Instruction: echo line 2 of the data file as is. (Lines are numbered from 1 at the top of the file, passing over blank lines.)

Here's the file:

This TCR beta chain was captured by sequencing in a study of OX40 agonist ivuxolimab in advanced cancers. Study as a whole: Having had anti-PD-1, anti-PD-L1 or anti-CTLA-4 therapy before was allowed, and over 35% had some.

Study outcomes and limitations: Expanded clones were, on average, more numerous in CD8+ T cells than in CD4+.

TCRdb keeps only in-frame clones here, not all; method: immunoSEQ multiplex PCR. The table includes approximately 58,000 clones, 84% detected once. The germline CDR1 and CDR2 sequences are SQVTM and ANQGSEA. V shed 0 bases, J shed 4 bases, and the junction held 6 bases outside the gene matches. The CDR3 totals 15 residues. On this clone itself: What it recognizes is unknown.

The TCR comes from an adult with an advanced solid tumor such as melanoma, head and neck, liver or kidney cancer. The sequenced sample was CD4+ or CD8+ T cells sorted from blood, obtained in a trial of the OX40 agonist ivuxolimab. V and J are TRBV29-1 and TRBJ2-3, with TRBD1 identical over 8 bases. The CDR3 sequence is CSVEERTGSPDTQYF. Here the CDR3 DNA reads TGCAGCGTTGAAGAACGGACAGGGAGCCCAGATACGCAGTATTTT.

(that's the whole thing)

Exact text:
Study outcomes and limitations: Expanded clones were, on average, more numerous in CD8+ T cells than in CD4+.